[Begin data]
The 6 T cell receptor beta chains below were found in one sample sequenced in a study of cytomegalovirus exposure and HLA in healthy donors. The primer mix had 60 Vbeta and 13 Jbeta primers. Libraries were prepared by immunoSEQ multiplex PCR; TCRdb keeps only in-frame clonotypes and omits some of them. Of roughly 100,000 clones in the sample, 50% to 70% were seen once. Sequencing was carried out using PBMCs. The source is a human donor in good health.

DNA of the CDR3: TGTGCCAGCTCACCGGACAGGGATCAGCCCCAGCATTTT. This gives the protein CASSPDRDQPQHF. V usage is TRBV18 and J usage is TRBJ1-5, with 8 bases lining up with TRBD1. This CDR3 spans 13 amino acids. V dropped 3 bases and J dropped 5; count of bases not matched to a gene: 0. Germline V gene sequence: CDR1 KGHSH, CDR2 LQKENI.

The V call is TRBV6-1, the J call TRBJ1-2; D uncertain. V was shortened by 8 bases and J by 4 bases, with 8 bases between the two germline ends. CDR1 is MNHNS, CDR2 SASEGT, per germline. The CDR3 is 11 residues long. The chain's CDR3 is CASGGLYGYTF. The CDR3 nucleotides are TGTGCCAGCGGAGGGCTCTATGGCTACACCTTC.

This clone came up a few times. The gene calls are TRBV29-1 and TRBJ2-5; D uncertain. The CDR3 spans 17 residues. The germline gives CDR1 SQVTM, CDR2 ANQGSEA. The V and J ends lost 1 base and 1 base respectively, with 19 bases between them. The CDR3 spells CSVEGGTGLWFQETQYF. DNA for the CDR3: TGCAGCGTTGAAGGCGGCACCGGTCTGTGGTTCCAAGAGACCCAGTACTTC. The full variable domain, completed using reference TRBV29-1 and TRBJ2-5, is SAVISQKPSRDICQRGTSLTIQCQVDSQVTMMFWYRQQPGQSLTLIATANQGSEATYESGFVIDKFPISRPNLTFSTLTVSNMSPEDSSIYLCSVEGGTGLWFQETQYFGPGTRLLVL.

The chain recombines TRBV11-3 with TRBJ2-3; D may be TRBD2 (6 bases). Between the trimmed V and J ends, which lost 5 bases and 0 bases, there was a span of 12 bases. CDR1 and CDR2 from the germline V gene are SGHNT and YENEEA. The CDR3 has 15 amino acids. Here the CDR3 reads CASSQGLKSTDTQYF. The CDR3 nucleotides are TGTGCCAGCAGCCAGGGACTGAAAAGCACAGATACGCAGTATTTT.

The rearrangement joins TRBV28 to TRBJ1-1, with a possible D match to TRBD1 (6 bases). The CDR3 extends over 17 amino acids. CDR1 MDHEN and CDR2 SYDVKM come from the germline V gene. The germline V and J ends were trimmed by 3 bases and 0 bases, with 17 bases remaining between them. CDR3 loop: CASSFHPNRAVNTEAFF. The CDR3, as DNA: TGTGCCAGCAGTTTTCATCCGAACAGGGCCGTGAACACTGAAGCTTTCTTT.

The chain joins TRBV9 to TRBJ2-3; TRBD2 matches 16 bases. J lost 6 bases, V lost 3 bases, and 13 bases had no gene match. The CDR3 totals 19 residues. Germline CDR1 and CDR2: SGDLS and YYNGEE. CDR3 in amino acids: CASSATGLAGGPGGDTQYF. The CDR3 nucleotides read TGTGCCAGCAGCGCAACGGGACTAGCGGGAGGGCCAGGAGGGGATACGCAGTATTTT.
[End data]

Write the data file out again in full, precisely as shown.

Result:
The 6 T cell receptor beta chains below were found in one sample sequenced in a study of cytomegalovirus exposure and HLA in healthy donors. The primer mix had 60 Vbeta and 13 Jbeta primers. Libraries were prepared by immunoSEQ multiplex PCR; TCRdb keeps only in-frame clonotypes and omits some of them. Of roughly 100,000 clones in the sample, 50% to 70% were seen once. Sequencing was carried out using PBMCs. The source is a human donor in good health.

DNA of the CDR3: TGTGCCAGCTCACCGGACAGGGATCAGCCCCAGCATTTT. This gives the protein CASSPDRDQPQHF. V usage is TRBV18 and J usage is TRBJ1-5, with 8 bases lining up with TRBD1. This CDR3 spans 13 amino acids. V dropped 3 bases and J dropped 5; count of bases not matched to a gene: 0. Germline V gene sequence: CDR1 KGHSH, CDR2 LQKENI.

The V call is TRBV6-1, the J call TRBJ1-2; D uncertain. V was shortened by 8 bases and J by 4 bases, with 8 bases between the two germline ends. CDR1 is MNHNS, CDR2 SASEGT, per germline. The CDR3 is 11 residues long. The chain's CDR3 is CASGGLYGYTF. The CDR3 nucleotides are TGTGCCAGCGGAGGGCTCTATGGCTACACCTTC.

This clone came up a few times. The gene calls are TRBV29-1 and TRBJ2-5; D uncertain. The CDR3 spans 17 residues. The germline gives CDR1 SQVTM, CDR2 ANQGSEA. The V and J ends lost 1 base and 1 base respectively, with 19 bases between them. The CDR3 spells CSVEGGTGLWFQETQYF. DNA for the CDR3: TGCAGCGTTGAAGGCGGCACCGGTCTGTGGTTCCAAGAGACCCAGTACTTC. The full variable domain, completed using reference TRBV29-1 and TRBJ2-5, is SAVISQKPSRDICQRGTSLTIQCQVDSQVTMMFWYRQQPGQSLTLIATANQGSEATYESGFVIDKFPISRPNLTFSTLTVSNMSPEDSSIYLCSVEGGTGLWFQETQYFGPGTRLLVL.

The chain recombines TRBV11-3 with TRBJ2-3; D may be TRBD2 (6 bases). Between the trimmed V and J ends, which lost 5 bases and 0 bases, there was a span of 12 bases. CDR1 and CDR2 from the germline V gene are SGHNT and YENEEA. The CDR3 has 15 amino acids. Here the CDR3 reads CASSQGLKSTDTQYF. The CDR3 nucleotides are TGTGCCAGCAGCCAGGGACTGAAAAGCACAGATACGCAGTATTTT.

The rearrangement joins TRBV28 to TRBJ1-1, with a possible D match to TRBD1 (6 bases). The CDR3 extends over 17 amino acids. CDR1 MDHEN and CDR2 SYDVKM come from the germline V gene. The germline V and J ends were trimmed by 3 bases and 0 bases, with 17 bases remaining between them. CDR3 loop: CASSFHPNRAVNTEAFF. The CDR3, as DNA: TGTGCCAGCAGTTTTCATCCGAACAGGGCCGTGAACACTGAAGCTTTCTTT.

The chain joins TRBV9 to TRBJ2-3; TRBD2 matches 16 bases. J lost 6 bases, V lost 3 bases, and 13 bases had no gene match. The CDR3 totals 19 residues. Germline CDR1 and CDR2: SGDLS and YYNGEE. CDR3 in amino acids: CASSATGLAGGPGGDTQYF. The CDR3 nucleotides read TGTGCCAGCAGCGCAACGGGACTAGCGGGAGGGCCAGGAGGGGATACGCAGTATTTT.